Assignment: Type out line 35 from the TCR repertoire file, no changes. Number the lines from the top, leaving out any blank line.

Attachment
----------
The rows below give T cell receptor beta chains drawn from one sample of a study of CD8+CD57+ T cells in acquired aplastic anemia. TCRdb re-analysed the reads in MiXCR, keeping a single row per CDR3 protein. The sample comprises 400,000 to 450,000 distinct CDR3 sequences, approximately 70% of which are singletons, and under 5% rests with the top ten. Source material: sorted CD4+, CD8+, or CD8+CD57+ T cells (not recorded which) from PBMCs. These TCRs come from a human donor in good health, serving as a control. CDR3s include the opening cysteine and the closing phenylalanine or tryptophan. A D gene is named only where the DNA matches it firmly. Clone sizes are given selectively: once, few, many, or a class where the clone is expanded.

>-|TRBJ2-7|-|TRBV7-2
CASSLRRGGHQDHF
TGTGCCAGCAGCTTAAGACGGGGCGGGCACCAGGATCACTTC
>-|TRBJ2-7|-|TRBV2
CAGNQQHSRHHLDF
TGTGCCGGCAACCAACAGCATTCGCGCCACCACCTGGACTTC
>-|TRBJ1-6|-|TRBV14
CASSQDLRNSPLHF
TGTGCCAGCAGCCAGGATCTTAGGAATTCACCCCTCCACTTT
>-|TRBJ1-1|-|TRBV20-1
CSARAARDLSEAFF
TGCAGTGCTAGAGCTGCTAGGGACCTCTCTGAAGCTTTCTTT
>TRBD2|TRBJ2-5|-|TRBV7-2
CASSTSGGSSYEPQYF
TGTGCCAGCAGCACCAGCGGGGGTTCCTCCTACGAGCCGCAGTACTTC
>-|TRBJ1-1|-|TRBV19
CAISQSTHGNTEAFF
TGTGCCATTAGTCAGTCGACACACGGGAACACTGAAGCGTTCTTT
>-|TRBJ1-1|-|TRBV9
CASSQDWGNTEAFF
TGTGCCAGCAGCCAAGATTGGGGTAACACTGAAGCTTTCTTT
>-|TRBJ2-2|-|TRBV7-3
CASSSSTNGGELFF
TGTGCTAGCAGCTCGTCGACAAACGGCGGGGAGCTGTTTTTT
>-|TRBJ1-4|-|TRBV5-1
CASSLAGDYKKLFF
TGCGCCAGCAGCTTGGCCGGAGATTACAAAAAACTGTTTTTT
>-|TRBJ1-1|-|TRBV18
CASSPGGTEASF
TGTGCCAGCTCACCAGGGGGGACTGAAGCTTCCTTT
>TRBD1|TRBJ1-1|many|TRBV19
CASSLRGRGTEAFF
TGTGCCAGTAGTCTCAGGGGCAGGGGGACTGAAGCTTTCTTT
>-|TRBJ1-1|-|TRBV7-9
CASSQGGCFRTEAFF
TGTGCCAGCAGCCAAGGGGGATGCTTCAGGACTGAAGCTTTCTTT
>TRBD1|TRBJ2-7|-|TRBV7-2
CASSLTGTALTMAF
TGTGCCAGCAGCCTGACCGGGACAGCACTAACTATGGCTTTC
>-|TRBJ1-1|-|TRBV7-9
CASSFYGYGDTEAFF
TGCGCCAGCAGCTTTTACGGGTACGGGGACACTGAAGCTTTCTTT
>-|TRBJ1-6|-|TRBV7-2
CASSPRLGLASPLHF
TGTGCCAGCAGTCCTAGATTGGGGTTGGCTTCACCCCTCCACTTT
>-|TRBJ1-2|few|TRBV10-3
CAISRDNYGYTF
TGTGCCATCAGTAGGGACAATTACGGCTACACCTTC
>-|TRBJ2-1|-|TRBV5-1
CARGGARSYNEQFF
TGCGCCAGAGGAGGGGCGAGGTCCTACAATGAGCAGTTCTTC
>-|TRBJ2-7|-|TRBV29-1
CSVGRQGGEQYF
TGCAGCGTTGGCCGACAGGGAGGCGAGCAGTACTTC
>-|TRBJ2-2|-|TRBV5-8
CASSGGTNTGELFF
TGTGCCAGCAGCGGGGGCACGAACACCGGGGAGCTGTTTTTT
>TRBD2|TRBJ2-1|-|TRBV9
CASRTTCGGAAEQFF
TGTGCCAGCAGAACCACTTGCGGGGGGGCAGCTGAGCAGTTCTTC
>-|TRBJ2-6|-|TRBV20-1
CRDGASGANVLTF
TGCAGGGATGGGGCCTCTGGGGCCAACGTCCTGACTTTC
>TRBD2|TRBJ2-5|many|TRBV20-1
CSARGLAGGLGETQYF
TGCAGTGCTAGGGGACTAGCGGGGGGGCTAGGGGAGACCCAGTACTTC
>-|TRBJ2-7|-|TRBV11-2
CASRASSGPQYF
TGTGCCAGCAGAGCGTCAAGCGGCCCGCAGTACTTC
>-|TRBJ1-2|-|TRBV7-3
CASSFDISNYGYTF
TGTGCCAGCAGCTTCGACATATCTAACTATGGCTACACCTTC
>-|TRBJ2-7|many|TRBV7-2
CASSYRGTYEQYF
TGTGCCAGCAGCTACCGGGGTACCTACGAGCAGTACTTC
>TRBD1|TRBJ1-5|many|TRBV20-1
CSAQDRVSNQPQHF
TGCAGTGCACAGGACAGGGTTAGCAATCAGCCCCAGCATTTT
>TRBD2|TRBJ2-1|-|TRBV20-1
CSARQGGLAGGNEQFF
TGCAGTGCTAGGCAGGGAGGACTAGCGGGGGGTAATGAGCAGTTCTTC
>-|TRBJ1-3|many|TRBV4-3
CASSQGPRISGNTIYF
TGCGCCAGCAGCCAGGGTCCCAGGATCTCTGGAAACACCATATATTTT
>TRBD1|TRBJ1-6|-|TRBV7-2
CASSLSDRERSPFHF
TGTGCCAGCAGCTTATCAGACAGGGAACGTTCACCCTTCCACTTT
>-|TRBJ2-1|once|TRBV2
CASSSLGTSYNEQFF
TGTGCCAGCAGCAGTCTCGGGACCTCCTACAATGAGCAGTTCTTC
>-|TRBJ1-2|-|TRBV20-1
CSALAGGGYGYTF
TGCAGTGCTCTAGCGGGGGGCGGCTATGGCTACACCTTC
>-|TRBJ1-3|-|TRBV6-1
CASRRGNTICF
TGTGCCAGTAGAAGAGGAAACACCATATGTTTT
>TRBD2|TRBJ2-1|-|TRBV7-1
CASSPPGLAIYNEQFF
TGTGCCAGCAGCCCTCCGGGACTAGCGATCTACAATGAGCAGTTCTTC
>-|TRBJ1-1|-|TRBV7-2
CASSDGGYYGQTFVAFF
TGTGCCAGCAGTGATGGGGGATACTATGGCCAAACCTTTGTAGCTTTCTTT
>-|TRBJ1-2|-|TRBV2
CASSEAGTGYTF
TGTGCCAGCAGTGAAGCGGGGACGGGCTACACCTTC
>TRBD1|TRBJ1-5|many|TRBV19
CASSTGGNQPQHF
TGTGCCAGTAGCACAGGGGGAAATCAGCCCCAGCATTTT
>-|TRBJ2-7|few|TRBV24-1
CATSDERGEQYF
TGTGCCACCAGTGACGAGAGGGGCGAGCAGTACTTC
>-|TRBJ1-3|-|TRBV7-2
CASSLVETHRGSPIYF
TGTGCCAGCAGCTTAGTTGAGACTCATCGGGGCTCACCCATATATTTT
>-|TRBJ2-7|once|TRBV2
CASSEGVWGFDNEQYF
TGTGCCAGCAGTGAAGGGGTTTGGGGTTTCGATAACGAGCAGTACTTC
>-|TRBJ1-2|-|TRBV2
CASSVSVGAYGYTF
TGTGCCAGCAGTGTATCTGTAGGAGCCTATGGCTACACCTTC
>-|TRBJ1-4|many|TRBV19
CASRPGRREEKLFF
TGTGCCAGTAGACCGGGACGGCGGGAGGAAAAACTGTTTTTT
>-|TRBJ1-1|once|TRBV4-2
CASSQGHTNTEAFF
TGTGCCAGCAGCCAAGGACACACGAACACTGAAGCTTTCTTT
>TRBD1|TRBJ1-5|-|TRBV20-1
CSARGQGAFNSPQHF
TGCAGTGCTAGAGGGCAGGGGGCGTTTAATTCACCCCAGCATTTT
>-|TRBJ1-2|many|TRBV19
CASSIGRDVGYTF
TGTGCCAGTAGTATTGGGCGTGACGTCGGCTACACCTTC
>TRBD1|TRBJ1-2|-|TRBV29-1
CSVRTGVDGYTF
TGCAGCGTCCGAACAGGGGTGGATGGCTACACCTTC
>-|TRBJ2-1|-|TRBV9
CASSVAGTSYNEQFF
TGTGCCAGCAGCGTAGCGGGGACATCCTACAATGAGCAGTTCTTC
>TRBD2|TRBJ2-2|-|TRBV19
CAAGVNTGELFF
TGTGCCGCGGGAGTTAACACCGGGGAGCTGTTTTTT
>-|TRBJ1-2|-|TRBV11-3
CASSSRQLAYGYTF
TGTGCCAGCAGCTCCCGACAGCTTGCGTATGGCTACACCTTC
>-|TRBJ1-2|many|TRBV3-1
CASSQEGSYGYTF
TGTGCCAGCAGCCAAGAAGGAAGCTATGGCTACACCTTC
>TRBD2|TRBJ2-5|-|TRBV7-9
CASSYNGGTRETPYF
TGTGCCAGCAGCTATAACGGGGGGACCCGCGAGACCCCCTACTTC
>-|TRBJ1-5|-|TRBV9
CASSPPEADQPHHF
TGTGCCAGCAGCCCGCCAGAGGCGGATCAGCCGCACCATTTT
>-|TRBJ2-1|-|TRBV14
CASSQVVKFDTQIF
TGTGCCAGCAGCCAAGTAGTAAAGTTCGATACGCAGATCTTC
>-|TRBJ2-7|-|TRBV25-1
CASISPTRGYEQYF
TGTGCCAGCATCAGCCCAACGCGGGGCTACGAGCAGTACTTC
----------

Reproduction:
>-|TRBJ1-1|-|TRBV7-9